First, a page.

Coach Yourself To Achieve Goals

One of the many subjects I teach leaders, so they can be more effective in developing their employees, is basic coaching. In a recent workshop, it dawned on me that we can also use this very simple model to coach ourselves. Although I recommend that you get your own coach, this is a simple model you can utilize when you’re in a pinch.

The GROW model was created by Sir John Whitmore and colleagues in the 1980’s and it is a process to guide a coaching conversation in a more structured way. We used this model to train leaders in the FBI to coach and I continue to use it in my leadership workshops in my post-FBI career. To relate this to self-coaching, we’ll call it a coaching conversation with ourselves.

Here are the steps:

Goals: In this step, you define what you want to achieve. Once you decide on the specific goal, you then create the objectives and tasks that would need to be completed to accomplish your goal. You can use this for small goals, such as to get a report done by Friday, to big ones such as own your own business. Once you’re really clear on what you want to accomplish, you move onto the next step.

Reality: In this step, you explore where you are now. Is it realistic for you to achieve the objectives in the amount of time you’ve given yourself and with your current resources? What is working for you in achieving this goal? What is working against you in achieving this goal? Make sure to check any assumptions that you’re making during this step as well. Basically, question everything. For example, an assumption could be that you have a report due on Friday and it cannot be done in time. Check this assumption by going through your schedule and moving to the next step.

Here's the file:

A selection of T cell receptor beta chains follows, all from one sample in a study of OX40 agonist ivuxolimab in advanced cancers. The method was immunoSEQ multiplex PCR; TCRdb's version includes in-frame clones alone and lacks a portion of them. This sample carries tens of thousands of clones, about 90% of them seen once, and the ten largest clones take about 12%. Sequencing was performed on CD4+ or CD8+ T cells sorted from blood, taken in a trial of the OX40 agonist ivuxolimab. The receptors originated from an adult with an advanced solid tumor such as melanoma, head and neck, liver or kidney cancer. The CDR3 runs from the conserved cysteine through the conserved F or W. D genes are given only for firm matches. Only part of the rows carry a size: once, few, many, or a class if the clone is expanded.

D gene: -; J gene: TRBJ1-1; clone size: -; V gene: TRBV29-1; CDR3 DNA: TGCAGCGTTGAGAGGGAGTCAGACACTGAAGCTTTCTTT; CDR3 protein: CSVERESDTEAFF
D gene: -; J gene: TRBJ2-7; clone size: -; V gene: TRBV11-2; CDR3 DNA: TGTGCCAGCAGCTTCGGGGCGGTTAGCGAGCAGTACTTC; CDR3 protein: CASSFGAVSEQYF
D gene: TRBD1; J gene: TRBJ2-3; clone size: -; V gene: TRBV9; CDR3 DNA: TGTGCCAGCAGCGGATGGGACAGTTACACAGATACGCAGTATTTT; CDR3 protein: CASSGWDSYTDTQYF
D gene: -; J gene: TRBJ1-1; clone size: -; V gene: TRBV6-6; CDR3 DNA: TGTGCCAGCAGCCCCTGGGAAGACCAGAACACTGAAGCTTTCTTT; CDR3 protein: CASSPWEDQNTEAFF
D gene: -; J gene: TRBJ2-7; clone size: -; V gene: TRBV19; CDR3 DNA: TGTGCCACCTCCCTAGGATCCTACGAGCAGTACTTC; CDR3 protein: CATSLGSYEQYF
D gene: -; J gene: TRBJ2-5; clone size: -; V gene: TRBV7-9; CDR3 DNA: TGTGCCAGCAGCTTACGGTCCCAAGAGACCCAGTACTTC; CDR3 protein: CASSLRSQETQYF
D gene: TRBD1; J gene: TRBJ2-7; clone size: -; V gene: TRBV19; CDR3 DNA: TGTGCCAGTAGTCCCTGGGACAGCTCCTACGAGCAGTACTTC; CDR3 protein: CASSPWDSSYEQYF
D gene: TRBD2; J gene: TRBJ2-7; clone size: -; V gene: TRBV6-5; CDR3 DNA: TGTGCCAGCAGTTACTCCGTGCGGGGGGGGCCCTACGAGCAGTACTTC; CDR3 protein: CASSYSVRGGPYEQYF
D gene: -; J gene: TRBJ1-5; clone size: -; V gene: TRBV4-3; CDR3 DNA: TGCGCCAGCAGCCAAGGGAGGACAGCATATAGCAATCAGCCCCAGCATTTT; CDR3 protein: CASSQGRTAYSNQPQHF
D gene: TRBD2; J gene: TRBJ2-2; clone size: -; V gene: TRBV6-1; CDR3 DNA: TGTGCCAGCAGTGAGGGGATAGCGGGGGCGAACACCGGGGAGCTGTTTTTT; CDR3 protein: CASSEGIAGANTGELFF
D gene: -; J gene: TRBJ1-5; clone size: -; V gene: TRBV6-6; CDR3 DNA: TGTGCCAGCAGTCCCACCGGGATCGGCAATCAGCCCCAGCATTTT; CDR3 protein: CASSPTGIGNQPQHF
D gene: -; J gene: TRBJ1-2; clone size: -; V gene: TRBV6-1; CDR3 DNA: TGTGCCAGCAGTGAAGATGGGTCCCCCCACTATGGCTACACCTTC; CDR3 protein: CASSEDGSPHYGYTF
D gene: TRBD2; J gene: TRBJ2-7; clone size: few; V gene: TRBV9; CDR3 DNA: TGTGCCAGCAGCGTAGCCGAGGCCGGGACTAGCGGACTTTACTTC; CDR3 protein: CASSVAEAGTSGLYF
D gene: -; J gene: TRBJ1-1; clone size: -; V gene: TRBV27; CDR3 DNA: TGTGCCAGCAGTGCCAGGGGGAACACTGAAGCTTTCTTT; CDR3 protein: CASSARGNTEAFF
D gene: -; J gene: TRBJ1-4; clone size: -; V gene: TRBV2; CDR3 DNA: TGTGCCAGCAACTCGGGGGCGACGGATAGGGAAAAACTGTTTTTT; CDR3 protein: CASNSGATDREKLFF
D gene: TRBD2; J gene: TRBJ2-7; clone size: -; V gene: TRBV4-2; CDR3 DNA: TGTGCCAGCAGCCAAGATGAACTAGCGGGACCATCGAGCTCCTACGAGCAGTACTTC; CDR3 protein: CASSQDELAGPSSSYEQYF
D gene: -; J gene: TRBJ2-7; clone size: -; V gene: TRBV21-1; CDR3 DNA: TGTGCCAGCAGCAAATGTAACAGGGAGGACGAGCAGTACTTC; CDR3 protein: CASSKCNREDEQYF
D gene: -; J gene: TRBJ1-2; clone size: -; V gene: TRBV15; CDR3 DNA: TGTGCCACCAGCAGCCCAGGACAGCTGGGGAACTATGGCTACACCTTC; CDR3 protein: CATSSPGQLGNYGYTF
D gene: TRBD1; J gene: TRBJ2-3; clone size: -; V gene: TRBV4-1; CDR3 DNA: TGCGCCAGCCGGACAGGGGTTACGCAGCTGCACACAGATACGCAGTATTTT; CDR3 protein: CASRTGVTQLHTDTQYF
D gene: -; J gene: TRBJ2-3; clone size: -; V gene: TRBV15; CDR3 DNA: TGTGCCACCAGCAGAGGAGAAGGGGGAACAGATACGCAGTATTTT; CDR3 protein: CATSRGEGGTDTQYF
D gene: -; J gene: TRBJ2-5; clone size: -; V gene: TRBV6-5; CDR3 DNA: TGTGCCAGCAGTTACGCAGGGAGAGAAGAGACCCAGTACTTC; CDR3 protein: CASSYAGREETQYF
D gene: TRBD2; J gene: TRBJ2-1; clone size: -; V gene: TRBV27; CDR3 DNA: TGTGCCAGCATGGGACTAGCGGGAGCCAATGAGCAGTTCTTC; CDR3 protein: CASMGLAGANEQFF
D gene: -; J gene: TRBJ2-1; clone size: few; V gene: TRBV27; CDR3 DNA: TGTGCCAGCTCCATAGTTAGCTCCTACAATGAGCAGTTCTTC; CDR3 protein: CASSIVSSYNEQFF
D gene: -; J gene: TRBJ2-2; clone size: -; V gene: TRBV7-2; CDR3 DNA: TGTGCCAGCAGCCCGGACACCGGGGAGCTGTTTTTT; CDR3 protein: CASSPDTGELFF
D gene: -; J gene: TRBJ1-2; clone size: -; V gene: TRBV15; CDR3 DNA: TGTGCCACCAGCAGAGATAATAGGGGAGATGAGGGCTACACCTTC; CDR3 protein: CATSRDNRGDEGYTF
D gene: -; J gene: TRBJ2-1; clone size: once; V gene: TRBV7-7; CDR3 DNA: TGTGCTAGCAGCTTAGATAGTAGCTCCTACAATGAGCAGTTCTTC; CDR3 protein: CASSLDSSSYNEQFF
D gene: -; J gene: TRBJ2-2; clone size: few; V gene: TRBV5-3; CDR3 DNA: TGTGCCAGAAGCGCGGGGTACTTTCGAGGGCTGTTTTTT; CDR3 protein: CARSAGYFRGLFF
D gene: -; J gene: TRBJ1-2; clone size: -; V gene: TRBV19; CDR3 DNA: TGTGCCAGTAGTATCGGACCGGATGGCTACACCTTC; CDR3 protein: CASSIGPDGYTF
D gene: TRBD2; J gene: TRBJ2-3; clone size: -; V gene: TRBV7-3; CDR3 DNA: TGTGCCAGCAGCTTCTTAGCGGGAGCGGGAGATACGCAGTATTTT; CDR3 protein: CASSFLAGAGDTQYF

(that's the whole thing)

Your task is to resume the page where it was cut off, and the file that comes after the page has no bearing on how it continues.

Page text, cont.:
Options: In this step, you brainstorm all the diverse ways you can achieve the goal you set. Get as creative as you’d like. Let’s say in the previous step you made the assumption that there is no way you can get your report done on time; however, when you explore options, you come up with a number of creative ways you can do so – cancel your attendance at an unimportant meeting, have someone go in your place, set aside time in the evening to finish it, etc.

Way Forward: In this final step you commit to specific actions. This becomes your action plan – you will do “x” to accomplish your first objective by “x” date, and so on. You also look at the resources you will need, and the accountability support you may need to implement to ensure you get what you need done by the deadlines you’ve created. Some of us need more support than others, especially if it is a goal that we are not particularly excited about, so you come up what works for you. Accountability partners work well for this, too.

In summary – Set your Goals, examine your Reality, explore your Options, and then determine a Way Forward that works for you.

Why not try this simple model out today?